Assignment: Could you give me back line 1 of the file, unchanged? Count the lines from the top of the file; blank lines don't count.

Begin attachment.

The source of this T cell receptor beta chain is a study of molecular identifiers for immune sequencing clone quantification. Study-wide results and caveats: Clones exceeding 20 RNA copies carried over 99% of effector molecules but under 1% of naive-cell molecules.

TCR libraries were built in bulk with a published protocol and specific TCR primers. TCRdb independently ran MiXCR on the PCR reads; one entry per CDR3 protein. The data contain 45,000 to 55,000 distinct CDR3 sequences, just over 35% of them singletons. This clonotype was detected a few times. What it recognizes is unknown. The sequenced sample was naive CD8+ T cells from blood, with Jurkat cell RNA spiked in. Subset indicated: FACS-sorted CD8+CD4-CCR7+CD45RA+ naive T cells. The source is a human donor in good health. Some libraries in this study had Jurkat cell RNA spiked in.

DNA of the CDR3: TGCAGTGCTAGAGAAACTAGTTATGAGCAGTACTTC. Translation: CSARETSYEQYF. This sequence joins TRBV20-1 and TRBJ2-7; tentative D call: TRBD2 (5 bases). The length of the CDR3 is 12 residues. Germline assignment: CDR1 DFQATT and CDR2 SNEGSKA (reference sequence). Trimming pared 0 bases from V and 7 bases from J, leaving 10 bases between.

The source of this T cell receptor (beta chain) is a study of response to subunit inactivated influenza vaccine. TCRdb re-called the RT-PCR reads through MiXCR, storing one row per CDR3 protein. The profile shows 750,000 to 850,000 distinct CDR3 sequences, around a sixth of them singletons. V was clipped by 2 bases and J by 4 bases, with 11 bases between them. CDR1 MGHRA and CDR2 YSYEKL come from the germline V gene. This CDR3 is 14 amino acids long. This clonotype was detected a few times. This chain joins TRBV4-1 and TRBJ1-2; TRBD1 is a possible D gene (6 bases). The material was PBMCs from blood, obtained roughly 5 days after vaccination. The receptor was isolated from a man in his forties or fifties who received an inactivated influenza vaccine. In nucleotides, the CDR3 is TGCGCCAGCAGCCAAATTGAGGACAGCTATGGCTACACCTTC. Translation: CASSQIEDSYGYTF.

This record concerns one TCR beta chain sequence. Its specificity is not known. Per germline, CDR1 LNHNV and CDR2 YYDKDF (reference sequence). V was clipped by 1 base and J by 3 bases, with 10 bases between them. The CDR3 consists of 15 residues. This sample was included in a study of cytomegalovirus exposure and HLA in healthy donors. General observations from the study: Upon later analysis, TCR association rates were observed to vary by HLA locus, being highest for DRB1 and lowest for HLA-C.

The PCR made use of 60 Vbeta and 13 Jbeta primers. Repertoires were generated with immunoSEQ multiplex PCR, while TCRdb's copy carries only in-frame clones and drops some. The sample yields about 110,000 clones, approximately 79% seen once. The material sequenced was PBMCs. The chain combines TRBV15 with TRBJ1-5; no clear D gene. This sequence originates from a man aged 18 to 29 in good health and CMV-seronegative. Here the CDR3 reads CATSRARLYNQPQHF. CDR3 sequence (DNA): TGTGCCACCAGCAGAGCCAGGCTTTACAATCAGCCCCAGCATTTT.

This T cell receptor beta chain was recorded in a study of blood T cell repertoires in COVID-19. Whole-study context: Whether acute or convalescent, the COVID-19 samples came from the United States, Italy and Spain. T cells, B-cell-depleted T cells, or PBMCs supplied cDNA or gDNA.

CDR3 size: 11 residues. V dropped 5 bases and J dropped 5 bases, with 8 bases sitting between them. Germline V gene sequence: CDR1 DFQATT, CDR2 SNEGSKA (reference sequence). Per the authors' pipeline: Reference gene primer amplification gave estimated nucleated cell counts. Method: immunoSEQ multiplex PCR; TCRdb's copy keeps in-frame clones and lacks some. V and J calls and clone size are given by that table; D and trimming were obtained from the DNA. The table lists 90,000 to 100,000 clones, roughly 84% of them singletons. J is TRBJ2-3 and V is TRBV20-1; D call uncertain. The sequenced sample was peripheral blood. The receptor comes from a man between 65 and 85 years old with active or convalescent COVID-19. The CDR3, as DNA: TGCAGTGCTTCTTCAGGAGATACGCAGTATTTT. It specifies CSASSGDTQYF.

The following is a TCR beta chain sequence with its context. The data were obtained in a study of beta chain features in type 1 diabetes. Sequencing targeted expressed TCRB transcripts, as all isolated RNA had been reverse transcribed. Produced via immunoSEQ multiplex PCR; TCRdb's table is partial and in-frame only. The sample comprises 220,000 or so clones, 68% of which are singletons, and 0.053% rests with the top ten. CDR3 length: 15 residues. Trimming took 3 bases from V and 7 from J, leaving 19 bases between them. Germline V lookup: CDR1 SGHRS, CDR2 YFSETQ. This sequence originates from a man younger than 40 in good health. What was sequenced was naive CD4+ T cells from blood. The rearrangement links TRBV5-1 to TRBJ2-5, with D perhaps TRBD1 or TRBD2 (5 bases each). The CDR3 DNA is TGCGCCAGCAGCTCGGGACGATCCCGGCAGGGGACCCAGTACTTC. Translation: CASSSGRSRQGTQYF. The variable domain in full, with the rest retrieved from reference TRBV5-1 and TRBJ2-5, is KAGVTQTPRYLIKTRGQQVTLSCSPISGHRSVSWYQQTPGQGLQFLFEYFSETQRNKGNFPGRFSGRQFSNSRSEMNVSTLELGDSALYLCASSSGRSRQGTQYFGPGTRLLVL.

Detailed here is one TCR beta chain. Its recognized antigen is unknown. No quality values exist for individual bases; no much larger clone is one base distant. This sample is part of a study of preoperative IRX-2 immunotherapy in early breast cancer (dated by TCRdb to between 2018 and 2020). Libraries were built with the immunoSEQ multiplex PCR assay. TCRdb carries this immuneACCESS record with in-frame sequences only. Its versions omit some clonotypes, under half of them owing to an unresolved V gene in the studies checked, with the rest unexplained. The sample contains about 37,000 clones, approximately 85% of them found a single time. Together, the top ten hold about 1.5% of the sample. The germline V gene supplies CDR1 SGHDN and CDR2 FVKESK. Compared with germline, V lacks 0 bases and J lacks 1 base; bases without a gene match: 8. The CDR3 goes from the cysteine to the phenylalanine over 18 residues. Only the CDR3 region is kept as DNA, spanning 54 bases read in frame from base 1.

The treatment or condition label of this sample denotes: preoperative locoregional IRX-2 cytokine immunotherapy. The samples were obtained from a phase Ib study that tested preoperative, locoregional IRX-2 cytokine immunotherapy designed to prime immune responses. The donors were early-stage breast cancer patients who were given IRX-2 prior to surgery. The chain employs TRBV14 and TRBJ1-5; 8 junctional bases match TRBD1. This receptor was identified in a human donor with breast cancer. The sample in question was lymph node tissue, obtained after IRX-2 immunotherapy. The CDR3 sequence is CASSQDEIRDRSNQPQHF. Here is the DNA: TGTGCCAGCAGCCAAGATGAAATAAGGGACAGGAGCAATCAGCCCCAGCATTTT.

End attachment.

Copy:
The source of this T cell receptor beta chain is a study of molecular identifiers for immune sequencing clone quantification. Study-wide results and caveats: Clones exceeding 20 RNA copies carried over 99% of effector molecules but under 1% of naive-cell molecules.